Unfortunately, there is no sequencing of the existentialist problems faced by the country. The most serious threats to the country are terrorism by the Pakistani Taliban and their Al Qaeda inspired associates and the Balochistan militant separatist movement. They should be sequenced in that order. The government and judiciary wrangling of power and the corruption/inefficiency of all the governments – federal and provincial – to me are third and fourth issues on the list of priorities.
Attack on the military rescue team near Wazirabad and the killing of NWFP jail officials, who were being trained in Lahore, shows that the terrorists are now expanding their area of operation. It also shows the strong linkage between the Tehrik-i-Taliban Pakistan (TTP) and the ‘Punjabi Taliban.’ Many of the apologists of Taliban have not raised any voice against these killings. They have not taken out a procession or organised a sit-in on the killing of Pakistan security personnel and attack on villages by the Pakistani Taliban who have now camped in Afghanistan. The same is true with the political parties in the government, except Awami National Party, which openly speaks against these terrorists. Around 500 local party officials of ANP have been killed by the Taliban and their associates.
To give apologists of the Taliban and Jihadi groups among the politicians and journalists the benefit of doubt let’s presume that either they are politically naïve or they are suffering from Alzheimer’s. Their usual refrain is that the Taliban’s terrorism would go away if the government stops taking foreign dictation and stops military operation. Recently, Imran Khan blamed the liberals of Pakistan for supporting the military operation in FATA. He said that he was against the military operation against “its own people” whether it is in Balochistan, Bangladesh, or Waziristan. (What is the difference between Bangladesh 1971 military operation, the fourth military operation in Balochistan and the on-going operation in FATA area against Taliban, is a lengthy subject which I would defer for some other day).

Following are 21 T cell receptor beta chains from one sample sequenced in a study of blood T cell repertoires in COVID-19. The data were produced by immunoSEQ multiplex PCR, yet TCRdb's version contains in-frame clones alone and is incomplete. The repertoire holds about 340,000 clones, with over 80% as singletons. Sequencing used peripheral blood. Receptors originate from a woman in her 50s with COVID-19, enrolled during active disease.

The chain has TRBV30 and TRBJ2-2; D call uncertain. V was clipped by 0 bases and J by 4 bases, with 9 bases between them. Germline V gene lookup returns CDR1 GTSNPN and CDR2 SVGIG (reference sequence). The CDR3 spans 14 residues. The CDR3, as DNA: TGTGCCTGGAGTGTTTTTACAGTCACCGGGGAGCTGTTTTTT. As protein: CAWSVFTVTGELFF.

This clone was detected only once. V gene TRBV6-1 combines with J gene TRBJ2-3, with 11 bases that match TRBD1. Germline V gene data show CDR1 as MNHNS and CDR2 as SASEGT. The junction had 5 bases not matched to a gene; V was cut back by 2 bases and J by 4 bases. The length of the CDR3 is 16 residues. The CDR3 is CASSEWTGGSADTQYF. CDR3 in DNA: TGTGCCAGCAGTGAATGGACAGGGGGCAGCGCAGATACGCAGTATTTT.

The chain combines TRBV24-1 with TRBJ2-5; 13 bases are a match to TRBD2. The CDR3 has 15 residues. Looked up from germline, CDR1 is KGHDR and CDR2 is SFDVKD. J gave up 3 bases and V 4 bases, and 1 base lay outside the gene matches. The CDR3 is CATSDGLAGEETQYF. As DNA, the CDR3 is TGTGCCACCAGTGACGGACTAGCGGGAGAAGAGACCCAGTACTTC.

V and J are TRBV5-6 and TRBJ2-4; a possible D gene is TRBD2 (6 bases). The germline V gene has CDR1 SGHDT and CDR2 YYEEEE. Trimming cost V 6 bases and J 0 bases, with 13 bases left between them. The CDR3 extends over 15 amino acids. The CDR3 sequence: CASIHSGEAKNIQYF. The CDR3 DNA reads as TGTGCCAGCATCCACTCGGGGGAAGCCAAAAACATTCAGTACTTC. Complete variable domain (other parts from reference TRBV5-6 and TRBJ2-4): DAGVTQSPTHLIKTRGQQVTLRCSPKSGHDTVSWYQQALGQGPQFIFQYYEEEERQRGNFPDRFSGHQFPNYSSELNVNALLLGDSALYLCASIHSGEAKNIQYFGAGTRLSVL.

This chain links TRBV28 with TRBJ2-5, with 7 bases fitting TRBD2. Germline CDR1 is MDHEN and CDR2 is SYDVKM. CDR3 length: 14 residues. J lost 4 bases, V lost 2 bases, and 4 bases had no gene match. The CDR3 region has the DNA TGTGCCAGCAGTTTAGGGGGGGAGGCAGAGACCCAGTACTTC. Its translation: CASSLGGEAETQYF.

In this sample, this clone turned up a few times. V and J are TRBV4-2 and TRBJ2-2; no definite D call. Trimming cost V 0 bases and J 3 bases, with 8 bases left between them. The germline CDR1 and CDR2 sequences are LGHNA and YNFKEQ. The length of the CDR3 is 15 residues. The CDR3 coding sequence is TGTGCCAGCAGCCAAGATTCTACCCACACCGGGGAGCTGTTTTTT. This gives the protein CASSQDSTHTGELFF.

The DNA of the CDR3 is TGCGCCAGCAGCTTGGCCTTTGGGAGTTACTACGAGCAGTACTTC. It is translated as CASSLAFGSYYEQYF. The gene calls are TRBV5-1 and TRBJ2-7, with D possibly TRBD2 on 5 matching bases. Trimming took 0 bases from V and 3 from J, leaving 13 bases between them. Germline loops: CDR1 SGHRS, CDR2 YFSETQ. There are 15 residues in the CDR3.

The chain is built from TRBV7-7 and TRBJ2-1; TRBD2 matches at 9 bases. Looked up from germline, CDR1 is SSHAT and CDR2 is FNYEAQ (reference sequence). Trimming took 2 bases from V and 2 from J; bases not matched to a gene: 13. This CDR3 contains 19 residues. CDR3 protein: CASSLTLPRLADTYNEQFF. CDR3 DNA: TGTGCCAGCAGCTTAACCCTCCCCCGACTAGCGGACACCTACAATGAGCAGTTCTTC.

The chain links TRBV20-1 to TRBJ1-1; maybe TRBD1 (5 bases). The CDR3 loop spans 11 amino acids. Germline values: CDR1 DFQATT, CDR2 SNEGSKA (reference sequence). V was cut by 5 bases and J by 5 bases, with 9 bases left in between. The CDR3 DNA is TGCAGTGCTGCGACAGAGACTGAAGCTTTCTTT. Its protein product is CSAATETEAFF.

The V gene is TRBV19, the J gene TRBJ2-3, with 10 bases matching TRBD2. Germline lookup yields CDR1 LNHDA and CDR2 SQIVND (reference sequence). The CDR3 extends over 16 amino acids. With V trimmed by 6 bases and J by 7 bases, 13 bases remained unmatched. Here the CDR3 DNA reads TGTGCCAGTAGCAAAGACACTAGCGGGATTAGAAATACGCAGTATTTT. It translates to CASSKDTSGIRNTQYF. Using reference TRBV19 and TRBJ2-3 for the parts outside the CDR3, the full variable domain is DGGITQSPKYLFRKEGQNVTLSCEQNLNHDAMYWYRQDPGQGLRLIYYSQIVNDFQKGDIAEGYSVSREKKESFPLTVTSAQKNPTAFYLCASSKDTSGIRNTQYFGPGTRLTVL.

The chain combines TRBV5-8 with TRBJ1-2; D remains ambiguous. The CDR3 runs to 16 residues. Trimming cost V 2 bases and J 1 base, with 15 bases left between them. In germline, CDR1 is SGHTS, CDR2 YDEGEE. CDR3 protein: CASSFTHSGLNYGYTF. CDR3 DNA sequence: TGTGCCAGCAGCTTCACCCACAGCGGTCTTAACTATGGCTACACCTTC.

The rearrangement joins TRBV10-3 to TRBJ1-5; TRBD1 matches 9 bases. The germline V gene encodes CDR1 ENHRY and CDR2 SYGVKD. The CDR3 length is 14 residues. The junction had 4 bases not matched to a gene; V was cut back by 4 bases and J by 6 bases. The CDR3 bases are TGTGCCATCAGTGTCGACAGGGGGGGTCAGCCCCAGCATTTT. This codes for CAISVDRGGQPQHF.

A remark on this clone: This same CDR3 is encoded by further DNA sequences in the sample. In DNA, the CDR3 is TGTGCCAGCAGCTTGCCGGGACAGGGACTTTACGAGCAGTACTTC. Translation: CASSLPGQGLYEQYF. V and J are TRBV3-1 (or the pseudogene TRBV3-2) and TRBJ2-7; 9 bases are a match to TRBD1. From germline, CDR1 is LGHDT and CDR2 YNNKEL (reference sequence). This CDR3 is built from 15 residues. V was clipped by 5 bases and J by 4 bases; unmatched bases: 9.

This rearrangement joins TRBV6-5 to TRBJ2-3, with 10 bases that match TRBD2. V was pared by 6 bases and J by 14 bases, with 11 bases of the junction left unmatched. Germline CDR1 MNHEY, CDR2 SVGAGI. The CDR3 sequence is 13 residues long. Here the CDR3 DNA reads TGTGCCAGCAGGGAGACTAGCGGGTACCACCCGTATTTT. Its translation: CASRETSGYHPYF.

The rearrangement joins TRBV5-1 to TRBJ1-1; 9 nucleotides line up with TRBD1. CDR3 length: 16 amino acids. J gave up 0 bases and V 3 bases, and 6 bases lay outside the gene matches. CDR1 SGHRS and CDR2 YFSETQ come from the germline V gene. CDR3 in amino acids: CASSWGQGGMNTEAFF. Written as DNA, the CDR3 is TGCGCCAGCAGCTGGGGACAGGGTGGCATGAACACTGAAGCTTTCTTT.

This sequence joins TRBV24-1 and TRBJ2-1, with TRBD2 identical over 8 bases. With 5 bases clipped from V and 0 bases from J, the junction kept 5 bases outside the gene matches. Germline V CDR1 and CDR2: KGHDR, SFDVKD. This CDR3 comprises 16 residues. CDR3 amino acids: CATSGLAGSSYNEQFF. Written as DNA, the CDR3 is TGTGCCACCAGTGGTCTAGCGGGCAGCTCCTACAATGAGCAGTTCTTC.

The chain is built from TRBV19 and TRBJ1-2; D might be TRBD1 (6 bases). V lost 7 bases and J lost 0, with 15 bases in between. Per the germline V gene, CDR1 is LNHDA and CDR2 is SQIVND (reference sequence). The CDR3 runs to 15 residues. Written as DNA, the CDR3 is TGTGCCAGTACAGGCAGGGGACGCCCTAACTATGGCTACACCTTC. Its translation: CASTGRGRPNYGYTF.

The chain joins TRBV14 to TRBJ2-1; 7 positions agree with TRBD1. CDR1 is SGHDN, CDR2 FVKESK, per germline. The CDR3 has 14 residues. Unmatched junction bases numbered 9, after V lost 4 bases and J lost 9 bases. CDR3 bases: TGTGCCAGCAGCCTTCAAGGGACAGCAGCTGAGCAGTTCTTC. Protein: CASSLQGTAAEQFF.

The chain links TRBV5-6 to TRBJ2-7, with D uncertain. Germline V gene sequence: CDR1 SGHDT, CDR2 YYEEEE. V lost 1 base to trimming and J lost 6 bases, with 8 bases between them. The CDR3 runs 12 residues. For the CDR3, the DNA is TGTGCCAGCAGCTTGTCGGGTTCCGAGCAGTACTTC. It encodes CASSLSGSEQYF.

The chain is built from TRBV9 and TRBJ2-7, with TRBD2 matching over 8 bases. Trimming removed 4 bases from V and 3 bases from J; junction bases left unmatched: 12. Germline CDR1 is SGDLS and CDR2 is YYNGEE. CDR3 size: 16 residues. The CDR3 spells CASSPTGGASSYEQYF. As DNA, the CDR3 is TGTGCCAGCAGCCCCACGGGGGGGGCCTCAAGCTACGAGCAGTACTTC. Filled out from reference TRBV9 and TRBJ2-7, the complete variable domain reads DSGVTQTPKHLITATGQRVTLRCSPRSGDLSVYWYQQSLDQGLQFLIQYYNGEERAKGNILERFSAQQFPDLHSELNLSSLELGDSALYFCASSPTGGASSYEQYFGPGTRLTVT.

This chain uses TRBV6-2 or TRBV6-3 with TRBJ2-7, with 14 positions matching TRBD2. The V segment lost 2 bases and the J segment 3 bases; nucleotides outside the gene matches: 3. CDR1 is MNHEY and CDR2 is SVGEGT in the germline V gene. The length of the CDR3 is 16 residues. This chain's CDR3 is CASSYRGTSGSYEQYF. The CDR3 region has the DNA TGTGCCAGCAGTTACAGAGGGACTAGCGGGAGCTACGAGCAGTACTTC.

Keeping in view the sequencing of problems faced by Pakistan let’s focus on the spreading terrorism in the country. To analyse the situation one has to first determine what are the objectives of the Afghan Taliban and the local Jihadi organisations? And then see whether these objectives are reconcilable with the interest of the majority of Pakistanis.
Once burdened with power to rule the country, the critics of the military operation against TTP and its associates, would have to analyse the issue dispassionately and realistically. Their government’s ultimate responsibility would be to protect the democratic rights of the people and work towards raising their living standard. Imran Khan and other religious political parties cannot come to power unless the democratic system survives. They would not be able to rise to power under the TTP led Islamic Caliphate.
So let’s see what major actors of this sad saga want:
- 1. People of Pakistan: End of Talibanisation & religious extremism in the country; Stop interference in Afghanistan; Protect Pakistan’s legitimate interests in Afghanistan; Good relations with the Afghan government and US; normalisation of relations with India.
- 2. Local Taliban & Jihadi organisations: Control over all the tribal areas to begin with & enforcement of their version of Shari’a by force; Support Afghan Taliban’s war against US and Afghan government; Fight with Pakistani forces if they try to stop militants from joining the Afghan war and entering India for terrorist attacks; Continue support to Al Qaeda; Bring down Afghanistan government; oust US and NATO forces from Afghanistan; and liberate Kashmir through an armed struggle.